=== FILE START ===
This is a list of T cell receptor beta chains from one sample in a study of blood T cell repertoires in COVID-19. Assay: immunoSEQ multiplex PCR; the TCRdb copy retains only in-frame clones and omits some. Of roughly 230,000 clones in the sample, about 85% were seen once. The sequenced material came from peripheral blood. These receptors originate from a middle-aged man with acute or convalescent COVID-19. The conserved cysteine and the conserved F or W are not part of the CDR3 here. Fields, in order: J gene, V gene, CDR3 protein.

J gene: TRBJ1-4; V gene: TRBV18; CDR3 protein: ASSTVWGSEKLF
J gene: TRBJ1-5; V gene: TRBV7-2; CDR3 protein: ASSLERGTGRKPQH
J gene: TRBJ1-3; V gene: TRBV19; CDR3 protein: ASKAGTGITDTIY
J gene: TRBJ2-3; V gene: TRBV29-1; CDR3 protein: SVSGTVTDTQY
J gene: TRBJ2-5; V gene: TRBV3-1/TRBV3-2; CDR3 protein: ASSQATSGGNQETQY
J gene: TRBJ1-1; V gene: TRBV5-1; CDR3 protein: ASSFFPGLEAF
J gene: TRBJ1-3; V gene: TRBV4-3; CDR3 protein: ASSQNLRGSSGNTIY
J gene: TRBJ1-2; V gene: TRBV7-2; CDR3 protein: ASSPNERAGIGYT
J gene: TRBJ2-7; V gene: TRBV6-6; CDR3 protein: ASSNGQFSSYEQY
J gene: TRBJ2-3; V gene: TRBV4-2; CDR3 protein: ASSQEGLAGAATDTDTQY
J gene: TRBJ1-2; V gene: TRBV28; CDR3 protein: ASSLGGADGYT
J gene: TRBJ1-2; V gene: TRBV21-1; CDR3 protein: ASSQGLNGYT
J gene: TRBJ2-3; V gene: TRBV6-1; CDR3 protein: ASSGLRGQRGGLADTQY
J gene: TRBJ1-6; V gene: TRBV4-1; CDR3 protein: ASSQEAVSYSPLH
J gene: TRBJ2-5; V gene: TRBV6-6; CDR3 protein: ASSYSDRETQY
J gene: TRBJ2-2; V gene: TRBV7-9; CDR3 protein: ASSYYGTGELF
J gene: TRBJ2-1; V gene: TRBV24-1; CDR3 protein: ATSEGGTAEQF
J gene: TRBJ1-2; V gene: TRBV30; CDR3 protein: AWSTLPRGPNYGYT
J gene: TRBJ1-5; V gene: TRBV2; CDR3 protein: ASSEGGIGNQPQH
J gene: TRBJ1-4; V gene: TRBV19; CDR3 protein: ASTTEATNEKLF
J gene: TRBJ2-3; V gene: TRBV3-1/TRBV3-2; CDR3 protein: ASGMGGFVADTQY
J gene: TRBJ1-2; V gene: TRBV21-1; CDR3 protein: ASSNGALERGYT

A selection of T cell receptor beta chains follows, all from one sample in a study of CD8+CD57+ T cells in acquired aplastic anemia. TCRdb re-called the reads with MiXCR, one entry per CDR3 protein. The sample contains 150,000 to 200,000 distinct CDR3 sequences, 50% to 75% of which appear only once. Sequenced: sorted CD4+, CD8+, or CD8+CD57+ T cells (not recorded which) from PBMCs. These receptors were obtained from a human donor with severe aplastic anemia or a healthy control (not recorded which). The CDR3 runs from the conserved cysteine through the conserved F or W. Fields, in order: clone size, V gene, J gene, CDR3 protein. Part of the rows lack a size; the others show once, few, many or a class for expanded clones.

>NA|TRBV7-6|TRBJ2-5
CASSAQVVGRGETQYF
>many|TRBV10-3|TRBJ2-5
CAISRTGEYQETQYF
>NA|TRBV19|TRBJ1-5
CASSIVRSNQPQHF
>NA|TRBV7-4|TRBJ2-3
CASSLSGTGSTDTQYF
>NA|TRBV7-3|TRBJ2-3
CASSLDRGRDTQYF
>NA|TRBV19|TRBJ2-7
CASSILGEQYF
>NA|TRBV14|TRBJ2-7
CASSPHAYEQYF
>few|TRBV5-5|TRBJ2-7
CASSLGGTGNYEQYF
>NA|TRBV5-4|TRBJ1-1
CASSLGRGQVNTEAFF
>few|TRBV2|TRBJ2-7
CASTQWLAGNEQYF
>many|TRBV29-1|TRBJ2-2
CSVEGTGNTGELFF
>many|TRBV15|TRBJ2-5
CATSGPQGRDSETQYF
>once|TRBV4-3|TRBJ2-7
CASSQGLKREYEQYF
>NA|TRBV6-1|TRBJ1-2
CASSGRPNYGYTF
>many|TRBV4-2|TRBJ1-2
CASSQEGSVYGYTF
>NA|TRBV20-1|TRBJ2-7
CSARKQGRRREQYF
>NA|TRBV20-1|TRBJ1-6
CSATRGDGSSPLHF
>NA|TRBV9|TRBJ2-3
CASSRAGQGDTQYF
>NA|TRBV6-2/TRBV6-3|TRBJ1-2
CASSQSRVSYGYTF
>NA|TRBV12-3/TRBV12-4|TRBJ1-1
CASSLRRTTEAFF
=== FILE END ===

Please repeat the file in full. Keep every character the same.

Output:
This is a list of T cell receptor beta chains from one sample in a study of blood T cell repertoires in COVID-19. Assay: immunoSEQ multiplex PCR; the TCRdb copy retains only in-frame clones and omits some. Of roughly 230,000 clones in the sample, about 85% were seen once. The sequenced material came from peripheral blood. These receptors originate from a middle-aged man with acute or convalescent COVID-19. The conserved cysteine and the conserved F or W are not part of the CDR3 here. Fields, in order: J gene, V gene, CDR3 protein.

J gene: TRBJ1-4; V gene: TRBV18; CDR3 protein: ASSTVWGSEKLF
J gene: TRBJ1-5; V gene: TRBV7-2; CDR3 protein: ASSLERGTGRKPQH
J gene: TRBJ1-3; V gene: TRBV19; CDR3 protein: ASKAGTGITDTIY
J gene: TRBJ2-3; V gene: TRBV29-1; CDR3 protein: SVSGTVTDTQY
J gene: TRBJ2-5; V gene: TRBV3-1/TRBV3-2; CDR3 protein: ASSQATSGGNQETQY
J gene: TRBJ1-1; V gene: TRBV5-1; CDR3 protein: ASSFFPGLEAF
J gene: TRBJ1-3; V gene: TRBV4-3; CDR3 protein: ASSQNLRGSSGNTIY
J gene: TRBJ1-2; V gene: TRBV7-2; CDR3 protein: ASSPNERAGIGYT
J gene: TRBJ2-7; V gene: TRBV6-6; CDR3 protein: ASSNGQFSSYEQY
J gene: TRBJ2-3; V gene: TRBV4-2; CDR3 protein: ASSQEGLAGAATDTDTQY
J gene: TRBJ1-2; V gene: TRBV28; CDR3 protein: ASSLGGADGYT
J gene: TRBJ1-2; V gene: TRBV21-1; CDR3 protein: ASSQGLNGYT
J gene: TRBJ2-3; V gene: TRBV6-1; CDR3 protein: ASSGLRGQRGGLADTQY
J gene: TRBJ1-6; V gene: TRBV4-1; CDR3 protein: ASSQEAVSYSPLH
J gene: TRBJ2-5; V gene: TRBV6-6; CDR3 protein: ASSYSDRETQY
J gene: TRBJ2-2; V gene: TRBV7-9; CDR3 protein: ASSYYGTGELF
J gene: TRBJ2-1; V gene: TRBV24-1; CDR3 protein: ATSEGGTAEQF
J gene: TRBJ1-2; V gene: TRBV30; CDR3 protein: AWSTLPRGPNYGYT
J gene: TRBJ1-5; V gene: TRBV2; CDR3 protein: ASSEGGIGNQPQH
J gene: TRBJ1-4; V gene: TRBV19; CDR3 protein: ASTTEATNEKLF
J gene: TRBJ2-3; V gene: TRBV3-1/TRBV3-2; CDR3 protein: ASGMGGFVADTQY
J gene: TRBJ1-2; V gene: TRBV21-1; CDR3 protein: ASSNGALERGYT

A selection of T cell receptor beta chains follows, all from one sample in a study of CD8+CD57+ T cells in acquired aplastic anemia. TCRdb re-called the reads with MiXCR, one entry per CDR3 protein. The sample contains 150,000 to 200,000 distinct CDR3 sequences, 50% to 75% of which appear only once. Sequenced: sorted CD4+, CD8+, or CD8+CD57+ T cells (not recorded which) from PBMCs. These receptors were obtained from a human donor with severe aplastic anemia or a healthy control (not recorded which). The CDR3 runs from the conserved cysteine through the conserved F or W. Fields, in order: clone size, V gene, J gene, CDR3 protein. Part of the rows lack a size; the others show once, few, many or a class for expanded clones.

>NA|TRBV7-6|TRBJ2-5
CASSAQVVGRGETQYF
>many|TRBV10-3|TRBJ2-5
CAISRTGEYQETQYF
>NA|TRBV19|TRBJ1-5
CASSIVRSNQPQHF
>NA|TRBV7-4|TRBJ2-3
CASSLSGTGSTDTQYF
>NA|TRBV7-3|TRBJ2-3
CASSLDRGRDTQYF
>NA|TRBV19|TRBJ2-7
CASSILGEQYF
>NA|TRBV14|TRBJ2-7
CASSPHAYEQYF
>few|TRBV5-5|TRBJ2-7
CASSLGGTGNYEQYF
>NA|TRBV5-4|TRBJ1-1
CASSLGRGQVNTEAFF
>few|TRBV2|TRBJ2-7
CASTQWLAGNEQYF
>many|TRBV29-1|TRBJ2-2
CSVEGTGNTGELFF
>many|TRBV15|TRBJ2-5
CATSGPQGRDSETQYF
>once|TRBV4-3|TRBJ2-7
CASSQGLKREYEQYF
>NA|TRBV6-1|TRBJ1-2
CASSGRPNYGYTF
>many|TRBV4-2|TRBJ1-2
CASSQEGSVYGYTF
>NA|TRBV20-1|TRBJ2-7
CSARKQGRRREQYF
>NA|TRBV20-1|TRBJ1-6
CSATRGDGSSPLHF
>NA|TRBV9|TRBJ2-3
CASSRAGQGDTQYF
>NA|TRBV6-2/TRBV6-3|TRBJ1-2
CASSQSRVSYGYTF
>NA|TRBV12-3/TRBV12-4|TRBJ1-1
CASSLRRTTEAFF